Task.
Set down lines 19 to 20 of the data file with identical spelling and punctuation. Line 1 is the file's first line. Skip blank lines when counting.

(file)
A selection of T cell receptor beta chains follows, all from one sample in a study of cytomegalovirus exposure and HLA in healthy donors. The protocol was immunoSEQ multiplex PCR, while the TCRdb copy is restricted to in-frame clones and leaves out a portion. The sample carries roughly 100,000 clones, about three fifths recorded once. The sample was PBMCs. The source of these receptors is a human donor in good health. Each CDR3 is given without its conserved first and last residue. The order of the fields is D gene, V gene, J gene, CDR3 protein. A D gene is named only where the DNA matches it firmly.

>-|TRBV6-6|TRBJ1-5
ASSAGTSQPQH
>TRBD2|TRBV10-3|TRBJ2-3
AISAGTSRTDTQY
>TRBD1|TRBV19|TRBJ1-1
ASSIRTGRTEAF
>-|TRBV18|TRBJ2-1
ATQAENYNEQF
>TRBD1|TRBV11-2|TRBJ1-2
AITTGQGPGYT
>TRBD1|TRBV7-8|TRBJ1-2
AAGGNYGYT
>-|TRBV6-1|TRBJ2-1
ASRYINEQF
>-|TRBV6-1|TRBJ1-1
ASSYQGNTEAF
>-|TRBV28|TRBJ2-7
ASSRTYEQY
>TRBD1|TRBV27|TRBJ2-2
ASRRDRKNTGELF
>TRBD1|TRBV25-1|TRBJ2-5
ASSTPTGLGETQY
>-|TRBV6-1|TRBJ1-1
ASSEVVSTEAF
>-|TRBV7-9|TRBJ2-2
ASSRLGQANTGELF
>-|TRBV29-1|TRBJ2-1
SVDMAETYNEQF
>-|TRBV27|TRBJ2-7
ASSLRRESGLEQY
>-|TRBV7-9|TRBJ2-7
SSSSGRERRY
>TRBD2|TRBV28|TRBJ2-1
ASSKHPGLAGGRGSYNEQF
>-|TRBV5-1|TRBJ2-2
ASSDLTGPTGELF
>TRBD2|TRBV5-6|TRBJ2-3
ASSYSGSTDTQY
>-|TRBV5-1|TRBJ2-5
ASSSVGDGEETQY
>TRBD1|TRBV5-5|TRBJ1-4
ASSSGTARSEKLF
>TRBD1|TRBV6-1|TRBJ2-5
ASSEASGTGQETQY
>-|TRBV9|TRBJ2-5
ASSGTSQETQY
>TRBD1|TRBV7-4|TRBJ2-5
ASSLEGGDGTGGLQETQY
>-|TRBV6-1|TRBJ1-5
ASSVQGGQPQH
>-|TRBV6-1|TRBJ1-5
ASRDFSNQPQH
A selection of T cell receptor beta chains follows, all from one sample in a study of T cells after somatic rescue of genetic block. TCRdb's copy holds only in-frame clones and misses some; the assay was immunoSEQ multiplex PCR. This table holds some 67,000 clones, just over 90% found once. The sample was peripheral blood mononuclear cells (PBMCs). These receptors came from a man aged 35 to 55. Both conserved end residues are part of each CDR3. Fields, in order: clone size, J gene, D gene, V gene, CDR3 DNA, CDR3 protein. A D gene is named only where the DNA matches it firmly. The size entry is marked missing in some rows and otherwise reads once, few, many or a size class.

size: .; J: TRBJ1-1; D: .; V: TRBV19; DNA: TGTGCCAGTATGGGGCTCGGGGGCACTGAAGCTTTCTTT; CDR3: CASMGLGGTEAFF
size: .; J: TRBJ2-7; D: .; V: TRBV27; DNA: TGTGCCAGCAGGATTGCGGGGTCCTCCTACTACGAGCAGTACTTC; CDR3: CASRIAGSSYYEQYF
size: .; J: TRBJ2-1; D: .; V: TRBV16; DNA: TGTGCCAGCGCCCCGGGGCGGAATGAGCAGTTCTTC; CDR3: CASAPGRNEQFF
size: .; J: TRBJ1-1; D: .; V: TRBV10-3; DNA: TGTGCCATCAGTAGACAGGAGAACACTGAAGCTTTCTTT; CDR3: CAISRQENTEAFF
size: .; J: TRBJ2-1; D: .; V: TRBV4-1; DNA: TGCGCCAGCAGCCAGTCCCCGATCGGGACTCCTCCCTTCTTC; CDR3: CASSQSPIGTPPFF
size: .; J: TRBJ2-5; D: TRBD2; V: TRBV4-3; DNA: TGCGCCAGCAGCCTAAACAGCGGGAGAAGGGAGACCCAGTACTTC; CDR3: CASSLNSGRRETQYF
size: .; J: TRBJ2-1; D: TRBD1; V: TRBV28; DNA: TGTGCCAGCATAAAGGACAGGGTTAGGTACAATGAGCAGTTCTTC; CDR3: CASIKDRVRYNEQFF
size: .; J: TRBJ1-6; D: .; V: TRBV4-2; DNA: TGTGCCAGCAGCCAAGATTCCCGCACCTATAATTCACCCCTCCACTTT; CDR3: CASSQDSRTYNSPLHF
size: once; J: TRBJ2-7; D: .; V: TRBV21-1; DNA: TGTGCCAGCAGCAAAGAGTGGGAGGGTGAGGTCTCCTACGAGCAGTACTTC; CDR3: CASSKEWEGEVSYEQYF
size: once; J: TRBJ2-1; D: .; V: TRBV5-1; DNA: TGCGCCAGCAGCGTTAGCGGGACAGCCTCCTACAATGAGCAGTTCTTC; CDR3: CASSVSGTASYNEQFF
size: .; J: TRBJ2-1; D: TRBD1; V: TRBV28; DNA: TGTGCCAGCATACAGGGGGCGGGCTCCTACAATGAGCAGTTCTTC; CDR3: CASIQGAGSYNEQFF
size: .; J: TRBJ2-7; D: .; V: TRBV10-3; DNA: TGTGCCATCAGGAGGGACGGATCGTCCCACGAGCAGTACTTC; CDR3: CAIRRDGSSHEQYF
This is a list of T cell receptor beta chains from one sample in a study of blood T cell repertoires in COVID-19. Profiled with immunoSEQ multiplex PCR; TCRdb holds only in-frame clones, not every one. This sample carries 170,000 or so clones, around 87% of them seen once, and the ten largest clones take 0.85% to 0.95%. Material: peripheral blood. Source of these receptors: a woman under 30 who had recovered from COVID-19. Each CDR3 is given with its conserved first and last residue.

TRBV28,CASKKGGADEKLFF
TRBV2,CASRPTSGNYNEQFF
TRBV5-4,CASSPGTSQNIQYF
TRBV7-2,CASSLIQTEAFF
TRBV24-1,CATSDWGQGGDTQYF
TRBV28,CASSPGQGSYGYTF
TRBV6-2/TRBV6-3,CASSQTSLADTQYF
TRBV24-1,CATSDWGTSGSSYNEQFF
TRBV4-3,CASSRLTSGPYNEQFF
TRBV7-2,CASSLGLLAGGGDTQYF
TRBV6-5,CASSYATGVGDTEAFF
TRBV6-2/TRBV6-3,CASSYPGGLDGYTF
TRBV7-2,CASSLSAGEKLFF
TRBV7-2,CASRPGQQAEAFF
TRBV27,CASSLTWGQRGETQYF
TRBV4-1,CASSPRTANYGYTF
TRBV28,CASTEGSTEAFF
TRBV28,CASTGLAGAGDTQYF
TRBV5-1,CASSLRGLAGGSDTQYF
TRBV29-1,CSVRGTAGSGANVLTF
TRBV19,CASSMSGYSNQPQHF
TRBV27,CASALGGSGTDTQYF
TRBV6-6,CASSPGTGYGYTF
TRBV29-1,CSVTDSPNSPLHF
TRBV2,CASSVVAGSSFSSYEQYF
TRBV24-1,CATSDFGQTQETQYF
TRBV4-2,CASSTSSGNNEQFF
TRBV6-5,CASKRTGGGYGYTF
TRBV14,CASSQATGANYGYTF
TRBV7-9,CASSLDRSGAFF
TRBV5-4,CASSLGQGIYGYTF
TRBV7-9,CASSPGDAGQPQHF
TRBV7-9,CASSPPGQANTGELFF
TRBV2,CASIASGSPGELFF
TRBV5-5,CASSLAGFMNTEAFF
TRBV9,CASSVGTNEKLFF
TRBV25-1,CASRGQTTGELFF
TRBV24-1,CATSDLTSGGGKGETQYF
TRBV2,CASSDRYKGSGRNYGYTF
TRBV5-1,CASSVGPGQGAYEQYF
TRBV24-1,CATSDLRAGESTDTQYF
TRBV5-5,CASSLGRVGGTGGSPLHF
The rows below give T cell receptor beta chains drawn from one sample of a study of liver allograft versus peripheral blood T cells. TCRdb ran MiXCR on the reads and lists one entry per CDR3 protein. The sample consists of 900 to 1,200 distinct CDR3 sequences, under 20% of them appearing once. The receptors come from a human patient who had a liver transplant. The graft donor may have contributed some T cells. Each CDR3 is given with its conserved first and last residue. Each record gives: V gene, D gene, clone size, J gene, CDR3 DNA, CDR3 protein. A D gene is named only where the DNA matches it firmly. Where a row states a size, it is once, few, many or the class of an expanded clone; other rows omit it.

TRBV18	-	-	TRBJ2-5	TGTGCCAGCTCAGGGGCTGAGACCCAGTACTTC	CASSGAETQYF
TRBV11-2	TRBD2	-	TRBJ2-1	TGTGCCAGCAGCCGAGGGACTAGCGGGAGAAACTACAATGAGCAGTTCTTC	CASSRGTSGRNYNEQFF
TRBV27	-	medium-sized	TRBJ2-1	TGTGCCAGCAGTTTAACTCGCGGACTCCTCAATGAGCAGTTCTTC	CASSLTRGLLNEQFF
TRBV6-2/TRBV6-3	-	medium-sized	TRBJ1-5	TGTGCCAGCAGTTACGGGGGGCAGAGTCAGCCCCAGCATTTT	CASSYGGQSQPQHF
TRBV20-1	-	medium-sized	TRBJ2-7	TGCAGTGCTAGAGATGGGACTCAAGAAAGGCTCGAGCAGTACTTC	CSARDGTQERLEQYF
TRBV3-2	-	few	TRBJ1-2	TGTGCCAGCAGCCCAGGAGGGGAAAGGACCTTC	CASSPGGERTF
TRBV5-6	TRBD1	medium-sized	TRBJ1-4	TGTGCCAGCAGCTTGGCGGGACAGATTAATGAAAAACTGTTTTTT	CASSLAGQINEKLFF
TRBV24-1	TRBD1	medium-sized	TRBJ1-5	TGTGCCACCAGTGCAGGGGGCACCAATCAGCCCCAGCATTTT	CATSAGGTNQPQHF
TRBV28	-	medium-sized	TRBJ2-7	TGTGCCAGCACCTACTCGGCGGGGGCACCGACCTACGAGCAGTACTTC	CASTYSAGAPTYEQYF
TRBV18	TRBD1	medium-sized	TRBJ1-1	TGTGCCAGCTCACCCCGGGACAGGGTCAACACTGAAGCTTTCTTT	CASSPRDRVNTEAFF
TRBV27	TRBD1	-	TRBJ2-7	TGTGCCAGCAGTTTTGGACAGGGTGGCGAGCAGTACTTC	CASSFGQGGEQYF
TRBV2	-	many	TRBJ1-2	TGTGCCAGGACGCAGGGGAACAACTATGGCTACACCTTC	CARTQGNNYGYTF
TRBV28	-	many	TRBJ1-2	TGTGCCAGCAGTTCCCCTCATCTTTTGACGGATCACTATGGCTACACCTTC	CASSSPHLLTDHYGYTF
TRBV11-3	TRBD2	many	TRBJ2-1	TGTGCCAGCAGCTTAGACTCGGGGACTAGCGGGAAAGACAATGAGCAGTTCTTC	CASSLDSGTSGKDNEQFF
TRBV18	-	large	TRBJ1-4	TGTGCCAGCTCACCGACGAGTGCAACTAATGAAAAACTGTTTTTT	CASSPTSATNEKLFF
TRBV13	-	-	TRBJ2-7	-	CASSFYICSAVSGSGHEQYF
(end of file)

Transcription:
ASSRTYEQY
>TRBD1|TRBV27|TRBJ2-2